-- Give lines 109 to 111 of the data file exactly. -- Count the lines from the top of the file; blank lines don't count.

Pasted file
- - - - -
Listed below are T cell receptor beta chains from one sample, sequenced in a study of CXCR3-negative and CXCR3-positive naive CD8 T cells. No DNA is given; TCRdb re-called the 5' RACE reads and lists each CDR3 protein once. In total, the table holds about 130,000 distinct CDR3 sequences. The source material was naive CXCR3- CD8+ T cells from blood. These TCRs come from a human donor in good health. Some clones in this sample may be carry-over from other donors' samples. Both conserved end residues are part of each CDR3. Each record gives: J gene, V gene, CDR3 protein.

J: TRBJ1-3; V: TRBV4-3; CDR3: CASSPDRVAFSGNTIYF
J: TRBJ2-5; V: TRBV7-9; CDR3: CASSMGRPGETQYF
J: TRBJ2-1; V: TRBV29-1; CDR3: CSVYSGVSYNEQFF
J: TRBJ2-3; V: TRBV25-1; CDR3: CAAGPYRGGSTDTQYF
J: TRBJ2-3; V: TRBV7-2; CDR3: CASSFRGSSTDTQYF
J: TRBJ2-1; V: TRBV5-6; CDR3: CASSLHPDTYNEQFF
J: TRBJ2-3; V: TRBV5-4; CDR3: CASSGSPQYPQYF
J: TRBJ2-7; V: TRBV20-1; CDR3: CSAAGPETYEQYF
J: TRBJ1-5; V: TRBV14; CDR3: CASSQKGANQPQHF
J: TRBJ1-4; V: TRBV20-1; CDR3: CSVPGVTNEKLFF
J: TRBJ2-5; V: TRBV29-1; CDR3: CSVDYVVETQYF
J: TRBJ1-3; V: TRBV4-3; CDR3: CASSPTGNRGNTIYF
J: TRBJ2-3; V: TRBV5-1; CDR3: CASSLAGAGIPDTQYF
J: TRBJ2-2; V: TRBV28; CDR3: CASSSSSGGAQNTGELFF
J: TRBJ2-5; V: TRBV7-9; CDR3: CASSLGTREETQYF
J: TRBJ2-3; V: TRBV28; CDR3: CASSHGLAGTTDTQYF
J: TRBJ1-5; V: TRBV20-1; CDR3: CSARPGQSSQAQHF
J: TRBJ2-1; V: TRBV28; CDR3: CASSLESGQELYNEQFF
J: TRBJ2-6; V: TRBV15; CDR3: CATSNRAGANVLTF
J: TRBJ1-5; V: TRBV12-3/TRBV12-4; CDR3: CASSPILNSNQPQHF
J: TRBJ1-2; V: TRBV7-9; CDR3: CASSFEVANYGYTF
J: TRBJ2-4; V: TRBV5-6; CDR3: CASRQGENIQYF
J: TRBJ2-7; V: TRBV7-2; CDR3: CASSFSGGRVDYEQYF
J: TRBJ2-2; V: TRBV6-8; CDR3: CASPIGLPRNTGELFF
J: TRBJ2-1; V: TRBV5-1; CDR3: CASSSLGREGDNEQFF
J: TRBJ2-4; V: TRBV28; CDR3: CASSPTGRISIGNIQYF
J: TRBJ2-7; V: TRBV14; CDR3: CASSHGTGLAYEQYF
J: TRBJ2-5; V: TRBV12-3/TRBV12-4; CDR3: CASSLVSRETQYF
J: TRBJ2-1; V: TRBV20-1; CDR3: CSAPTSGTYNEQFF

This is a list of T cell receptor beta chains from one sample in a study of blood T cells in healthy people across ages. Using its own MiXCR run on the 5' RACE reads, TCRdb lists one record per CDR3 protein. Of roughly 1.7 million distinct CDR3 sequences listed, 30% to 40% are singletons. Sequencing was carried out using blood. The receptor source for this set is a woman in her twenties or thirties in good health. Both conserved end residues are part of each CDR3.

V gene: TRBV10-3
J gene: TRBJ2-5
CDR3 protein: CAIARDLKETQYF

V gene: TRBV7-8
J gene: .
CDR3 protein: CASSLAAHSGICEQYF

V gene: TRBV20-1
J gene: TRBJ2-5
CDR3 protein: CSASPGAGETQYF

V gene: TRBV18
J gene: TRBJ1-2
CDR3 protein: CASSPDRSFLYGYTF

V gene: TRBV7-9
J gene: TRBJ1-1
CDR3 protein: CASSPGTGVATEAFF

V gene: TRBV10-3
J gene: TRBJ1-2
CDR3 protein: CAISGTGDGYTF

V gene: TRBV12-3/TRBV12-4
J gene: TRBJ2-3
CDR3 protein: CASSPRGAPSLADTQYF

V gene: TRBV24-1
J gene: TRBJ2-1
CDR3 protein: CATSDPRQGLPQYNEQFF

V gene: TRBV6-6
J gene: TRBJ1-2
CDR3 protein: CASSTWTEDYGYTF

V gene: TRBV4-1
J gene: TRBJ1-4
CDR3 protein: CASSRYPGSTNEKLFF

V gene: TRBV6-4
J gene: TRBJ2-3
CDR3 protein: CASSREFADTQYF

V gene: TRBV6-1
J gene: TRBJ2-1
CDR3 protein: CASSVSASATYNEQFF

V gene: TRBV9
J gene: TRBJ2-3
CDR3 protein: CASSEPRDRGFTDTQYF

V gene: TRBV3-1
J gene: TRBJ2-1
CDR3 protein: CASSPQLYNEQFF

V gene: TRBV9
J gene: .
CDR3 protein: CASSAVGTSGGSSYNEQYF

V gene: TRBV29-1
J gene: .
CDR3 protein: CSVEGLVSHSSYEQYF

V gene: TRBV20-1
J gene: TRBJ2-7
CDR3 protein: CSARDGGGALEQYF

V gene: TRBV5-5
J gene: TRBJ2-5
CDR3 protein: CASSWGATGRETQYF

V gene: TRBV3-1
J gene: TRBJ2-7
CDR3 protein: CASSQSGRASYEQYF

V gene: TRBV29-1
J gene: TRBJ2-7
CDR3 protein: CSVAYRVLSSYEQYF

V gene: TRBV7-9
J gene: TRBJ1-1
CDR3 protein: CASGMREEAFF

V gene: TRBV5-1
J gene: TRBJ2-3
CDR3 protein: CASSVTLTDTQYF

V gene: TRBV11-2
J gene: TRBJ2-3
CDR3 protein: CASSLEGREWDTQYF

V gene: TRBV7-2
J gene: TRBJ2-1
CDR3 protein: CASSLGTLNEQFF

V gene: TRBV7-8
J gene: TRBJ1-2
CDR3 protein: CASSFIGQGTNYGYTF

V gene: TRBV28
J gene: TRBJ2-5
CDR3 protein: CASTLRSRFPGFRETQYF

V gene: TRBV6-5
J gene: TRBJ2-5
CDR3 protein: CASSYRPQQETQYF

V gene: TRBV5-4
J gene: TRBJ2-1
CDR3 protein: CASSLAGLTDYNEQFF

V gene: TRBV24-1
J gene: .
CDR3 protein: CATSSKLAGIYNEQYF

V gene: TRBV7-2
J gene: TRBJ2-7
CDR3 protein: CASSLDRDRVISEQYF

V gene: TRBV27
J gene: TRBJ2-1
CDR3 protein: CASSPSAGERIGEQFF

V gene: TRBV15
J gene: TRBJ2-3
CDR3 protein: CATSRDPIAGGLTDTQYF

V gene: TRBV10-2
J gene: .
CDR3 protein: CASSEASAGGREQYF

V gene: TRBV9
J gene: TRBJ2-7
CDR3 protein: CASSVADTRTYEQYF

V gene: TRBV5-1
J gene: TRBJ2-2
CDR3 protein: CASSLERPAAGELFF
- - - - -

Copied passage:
CDR3 protein: CASTLRSRFPGFRETQYF

V gene: TRBV6-5
J gene: TRBJ2-5